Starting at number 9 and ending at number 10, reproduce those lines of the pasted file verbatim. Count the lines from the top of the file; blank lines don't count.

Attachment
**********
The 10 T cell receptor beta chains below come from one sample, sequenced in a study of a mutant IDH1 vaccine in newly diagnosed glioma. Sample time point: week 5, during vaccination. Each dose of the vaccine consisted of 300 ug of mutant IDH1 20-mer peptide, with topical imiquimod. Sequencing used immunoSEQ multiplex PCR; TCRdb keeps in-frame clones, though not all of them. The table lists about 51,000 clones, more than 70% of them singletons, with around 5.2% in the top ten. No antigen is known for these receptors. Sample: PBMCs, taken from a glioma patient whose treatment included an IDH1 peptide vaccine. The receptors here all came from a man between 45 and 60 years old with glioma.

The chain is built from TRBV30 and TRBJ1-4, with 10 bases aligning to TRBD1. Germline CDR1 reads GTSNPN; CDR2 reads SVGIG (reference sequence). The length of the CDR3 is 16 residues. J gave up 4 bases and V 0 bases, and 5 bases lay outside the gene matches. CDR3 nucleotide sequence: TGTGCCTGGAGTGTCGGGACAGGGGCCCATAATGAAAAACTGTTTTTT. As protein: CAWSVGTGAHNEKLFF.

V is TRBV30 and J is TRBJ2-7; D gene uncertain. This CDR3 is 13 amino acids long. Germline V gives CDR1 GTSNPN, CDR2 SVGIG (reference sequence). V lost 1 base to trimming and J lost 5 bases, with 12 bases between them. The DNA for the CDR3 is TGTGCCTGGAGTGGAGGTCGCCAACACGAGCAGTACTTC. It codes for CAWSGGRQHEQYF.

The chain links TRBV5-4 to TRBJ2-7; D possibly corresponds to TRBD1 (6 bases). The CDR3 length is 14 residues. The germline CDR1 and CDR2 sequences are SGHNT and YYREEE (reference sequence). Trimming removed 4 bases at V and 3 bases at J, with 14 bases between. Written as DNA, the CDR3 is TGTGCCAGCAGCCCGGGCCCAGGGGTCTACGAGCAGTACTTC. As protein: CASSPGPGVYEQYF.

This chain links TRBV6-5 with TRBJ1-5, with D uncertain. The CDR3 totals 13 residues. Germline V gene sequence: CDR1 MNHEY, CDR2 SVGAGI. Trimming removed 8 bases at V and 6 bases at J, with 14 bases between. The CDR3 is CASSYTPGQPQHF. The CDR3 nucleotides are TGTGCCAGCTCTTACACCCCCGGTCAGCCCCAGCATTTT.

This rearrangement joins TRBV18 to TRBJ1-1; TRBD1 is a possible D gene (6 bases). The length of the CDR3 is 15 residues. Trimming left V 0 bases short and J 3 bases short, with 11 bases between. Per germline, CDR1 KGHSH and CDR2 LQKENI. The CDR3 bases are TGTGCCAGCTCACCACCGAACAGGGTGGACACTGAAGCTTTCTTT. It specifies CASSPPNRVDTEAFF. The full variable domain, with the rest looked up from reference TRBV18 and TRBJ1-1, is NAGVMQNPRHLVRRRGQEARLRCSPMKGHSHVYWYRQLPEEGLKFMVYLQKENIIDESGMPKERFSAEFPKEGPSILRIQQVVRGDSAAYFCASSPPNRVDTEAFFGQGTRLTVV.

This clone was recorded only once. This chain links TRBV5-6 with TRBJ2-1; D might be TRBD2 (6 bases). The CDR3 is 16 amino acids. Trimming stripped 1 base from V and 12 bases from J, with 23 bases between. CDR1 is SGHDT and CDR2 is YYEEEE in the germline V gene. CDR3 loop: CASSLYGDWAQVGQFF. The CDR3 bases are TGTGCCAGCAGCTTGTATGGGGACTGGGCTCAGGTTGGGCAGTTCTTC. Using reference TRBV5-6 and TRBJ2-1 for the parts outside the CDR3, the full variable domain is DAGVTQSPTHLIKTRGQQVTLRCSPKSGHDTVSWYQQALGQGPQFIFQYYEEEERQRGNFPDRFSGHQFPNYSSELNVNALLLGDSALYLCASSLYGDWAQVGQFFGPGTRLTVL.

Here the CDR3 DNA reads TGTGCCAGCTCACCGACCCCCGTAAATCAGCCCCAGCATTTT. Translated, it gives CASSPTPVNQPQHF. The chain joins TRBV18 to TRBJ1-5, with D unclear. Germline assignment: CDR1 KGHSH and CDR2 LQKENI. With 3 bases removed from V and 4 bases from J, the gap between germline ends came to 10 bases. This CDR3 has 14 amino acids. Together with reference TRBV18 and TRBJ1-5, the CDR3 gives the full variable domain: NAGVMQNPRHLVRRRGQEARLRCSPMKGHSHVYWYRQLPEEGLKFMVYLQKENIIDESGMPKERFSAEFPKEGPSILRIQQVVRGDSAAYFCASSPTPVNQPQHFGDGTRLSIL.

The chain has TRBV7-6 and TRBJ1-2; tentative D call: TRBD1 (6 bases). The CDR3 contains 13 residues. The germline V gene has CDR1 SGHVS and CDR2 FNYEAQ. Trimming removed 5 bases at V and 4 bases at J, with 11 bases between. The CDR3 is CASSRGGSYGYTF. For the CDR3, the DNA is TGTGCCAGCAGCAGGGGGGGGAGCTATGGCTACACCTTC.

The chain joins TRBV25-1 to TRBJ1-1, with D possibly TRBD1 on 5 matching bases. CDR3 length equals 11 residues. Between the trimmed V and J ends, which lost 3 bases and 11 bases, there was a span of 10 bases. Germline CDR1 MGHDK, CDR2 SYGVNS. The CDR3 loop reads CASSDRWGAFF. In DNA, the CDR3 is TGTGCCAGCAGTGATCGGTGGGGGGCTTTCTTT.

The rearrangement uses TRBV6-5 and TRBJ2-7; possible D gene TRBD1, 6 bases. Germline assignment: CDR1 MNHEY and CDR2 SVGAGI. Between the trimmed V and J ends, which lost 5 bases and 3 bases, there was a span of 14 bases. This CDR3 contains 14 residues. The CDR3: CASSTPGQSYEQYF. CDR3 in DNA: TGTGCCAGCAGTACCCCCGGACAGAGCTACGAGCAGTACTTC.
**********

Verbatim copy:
The chain has TRBV7-6 and TRBJ1-2; tentative D call: TRBD1 (6 bases). The CDR3 contains 13 residues. The germline V gene has CDR1 SGHVS and CDR2 FNYEAQ. Trimming removed 5 bases at V and 4 bases at J, with 11 bases between. The CDR3 is CASSRGGSYGYTF. For the CDR3, the DNA is TGTGCCAGCAGCAGGGGGGGGAGCTATGGCTACACCTTC.

The chain joins TRBV25-1 to TRBJ1-1, with D possibly TRBD1 on 5 matching bases. CDR3 length equals 11 residues. Between the trimmed V and J ends, which lost 3 bases and 11 bases, there was a span of 10 bases. Germline CDR1 MGHDK, CDR2 SYGVNS. The CDR3 loop reads CASSDRWGAFF. In DNA, the CDR3 is TGTGCCAGCAGTGATCGGTGGGGGGCTTTCTTT.